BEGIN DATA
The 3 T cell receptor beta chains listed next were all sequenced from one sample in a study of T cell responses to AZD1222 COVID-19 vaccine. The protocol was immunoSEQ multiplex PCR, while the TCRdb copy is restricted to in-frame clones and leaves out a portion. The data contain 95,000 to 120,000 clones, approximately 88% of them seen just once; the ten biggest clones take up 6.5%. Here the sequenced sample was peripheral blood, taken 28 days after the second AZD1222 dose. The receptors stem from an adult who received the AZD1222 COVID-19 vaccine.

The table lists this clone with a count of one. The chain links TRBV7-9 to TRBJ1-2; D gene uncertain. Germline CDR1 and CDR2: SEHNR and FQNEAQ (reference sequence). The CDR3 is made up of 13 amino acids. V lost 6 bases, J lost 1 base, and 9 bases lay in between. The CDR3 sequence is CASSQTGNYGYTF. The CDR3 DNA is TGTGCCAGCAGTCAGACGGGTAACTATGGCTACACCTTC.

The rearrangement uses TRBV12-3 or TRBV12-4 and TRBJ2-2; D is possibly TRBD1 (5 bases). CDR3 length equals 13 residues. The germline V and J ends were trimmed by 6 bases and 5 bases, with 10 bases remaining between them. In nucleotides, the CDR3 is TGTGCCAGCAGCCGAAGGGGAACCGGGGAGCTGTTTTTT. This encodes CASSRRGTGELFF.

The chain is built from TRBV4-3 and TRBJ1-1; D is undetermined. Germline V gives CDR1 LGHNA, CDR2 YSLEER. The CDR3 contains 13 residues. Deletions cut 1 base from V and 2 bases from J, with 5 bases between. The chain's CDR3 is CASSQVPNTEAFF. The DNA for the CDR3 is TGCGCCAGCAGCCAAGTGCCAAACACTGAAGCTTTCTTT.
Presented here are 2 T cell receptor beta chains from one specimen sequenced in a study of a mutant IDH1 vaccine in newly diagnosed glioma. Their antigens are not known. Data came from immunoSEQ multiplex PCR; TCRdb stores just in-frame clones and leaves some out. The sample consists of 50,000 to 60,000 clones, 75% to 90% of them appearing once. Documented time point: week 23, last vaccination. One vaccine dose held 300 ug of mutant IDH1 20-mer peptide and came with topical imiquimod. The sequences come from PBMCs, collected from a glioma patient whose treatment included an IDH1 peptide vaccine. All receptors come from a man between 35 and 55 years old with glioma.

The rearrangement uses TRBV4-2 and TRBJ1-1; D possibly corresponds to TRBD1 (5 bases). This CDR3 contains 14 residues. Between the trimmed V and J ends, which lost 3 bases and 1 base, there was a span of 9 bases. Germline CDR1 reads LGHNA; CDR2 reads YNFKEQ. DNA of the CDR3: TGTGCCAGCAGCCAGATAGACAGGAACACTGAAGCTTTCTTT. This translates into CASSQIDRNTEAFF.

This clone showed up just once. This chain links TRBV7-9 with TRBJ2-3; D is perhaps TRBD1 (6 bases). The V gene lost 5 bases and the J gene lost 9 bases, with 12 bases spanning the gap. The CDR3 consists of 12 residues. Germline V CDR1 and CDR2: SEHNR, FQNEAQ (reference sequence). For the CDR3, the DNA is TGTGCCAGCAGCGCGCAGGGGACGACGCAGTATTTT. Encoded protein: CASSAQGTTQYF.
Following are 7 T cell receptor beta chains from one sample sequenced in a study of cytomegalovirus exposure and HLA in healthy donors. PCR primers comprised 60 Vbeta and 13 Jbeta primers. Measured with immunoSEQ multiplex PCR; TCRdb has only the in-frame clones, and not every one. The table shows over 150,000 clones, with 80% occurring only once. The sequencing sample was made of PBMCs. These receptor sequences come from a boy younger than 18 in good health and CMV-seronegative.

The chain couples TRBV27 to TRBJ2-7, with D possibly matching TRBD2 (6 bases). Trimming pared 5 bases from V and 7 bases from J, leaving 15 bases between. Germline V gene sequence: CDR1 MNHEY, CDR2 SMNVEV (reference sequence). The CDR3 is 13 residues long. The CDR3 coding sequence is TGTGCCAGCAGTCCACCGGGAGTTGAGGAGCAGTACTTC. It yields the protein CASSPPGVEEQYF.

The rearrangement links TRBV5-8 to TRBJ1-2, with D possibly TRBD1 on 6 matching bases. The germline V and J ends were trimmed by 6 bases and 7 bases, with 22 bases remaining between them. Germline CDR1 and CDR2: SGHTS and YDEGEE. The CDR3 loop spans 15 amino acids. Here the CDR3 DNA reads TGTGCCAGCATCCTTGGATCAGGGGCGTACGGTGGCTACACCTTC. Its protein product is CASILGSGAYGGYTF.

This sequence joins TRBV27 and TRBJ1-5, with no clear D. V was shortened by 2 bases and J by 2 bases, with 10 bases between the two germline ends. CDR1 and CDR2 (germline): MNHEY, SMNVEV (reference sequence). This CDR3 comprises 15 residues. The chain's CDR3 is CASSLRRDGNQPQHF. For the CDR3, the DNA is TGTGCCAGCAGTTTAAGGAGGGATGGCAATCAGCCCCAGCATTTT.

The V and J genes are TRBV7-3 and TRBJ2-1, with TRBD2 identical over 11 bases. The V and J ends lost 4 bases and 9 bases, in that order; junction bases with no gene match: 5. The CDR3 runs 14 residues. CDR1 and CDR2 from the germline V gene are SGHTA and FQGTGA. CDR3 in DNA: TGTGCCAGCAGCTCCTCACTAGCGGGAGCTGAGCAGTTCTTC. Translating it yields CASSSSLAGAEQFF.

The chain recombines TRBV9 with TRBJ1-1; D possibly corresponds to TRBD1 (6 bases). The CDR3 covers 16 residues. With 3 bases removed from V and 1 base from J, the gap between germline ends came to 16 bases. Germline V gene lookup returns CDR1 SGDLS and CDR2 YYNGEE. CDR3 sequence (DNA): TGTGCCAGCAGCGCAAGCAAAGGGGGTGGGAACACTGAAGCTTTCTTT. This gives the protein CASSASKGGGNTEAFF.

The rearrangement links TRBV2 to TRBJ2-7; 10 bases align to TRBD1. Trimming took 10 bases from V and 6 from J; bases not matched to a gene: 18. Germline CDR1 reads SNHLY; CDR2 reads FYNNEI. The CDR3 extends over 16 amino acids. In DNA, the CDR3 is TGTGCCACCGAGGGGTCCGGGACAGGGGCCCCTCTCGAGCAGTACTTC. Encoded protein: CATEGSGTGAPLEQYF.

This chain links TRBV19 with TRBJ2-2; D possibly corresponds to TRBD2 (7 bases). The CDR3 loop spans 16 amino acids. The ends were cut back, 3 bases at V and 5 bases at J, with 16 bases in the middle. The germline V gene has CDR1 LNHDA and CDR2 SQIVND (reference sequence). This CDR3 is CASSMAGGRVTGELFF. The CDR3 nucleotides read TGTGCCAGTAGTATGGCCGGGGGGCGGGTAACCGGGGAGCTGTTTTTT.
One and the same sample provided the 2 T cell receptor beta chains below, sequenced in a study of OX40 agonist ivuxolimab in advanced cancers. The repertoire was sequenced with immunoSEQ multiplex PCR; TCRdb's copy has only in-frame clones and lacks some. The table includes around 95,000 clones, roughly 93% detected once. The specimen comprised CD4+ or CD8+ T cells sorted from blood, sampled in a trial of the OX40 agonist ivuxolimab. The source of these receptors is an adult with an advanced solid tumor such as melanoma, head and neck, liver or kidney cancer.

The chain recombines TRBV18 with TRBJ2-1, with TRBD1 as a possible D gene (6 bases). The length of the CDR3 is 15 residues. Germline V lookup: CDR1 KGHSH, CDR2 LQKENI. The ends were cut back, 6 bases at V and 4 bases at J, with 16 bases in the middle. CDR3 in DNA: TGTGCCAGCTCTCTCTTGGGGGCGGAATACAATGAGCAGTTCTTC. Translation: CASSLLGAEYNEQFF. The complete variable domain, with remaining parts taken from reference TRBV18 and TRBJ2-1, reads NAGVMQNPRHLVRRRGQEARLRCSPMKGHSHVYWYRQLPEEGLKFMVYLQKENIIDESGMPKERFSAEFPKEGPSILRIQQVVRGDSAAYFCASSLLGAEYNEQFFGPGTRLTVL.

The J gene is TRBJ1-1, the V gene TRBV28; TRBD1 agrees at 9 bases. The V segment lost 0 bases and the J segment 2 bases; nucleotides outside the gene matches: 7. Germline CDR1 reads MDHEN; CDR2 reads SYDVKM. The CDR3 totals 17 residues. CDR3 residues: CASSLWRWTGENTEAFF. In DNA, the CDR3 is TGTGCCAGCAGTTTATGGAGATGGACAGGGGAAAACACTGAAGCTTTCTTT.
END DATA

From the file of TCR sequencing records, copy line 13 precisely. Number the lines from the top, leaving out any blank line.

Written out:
The chain recombines TRBV9 with TRBJ1-1; D possibly corresponds to TRBD1 (6 bases). The CDR3 covers 16 residues. With 3 bases removed from V and 1 base from J, the gap between germline ends came to 16 bases. Germline V gene lookup returns CDR1 SGDLS and CDR2 YYNGEE. CDR3 sequence (DNA): TGTGCCAGCAGCGCAAGCAAAGGGGGTGGGAACACTGAAGCTTTCTTT. This gives the protein CASSASKGGGNTEAFF.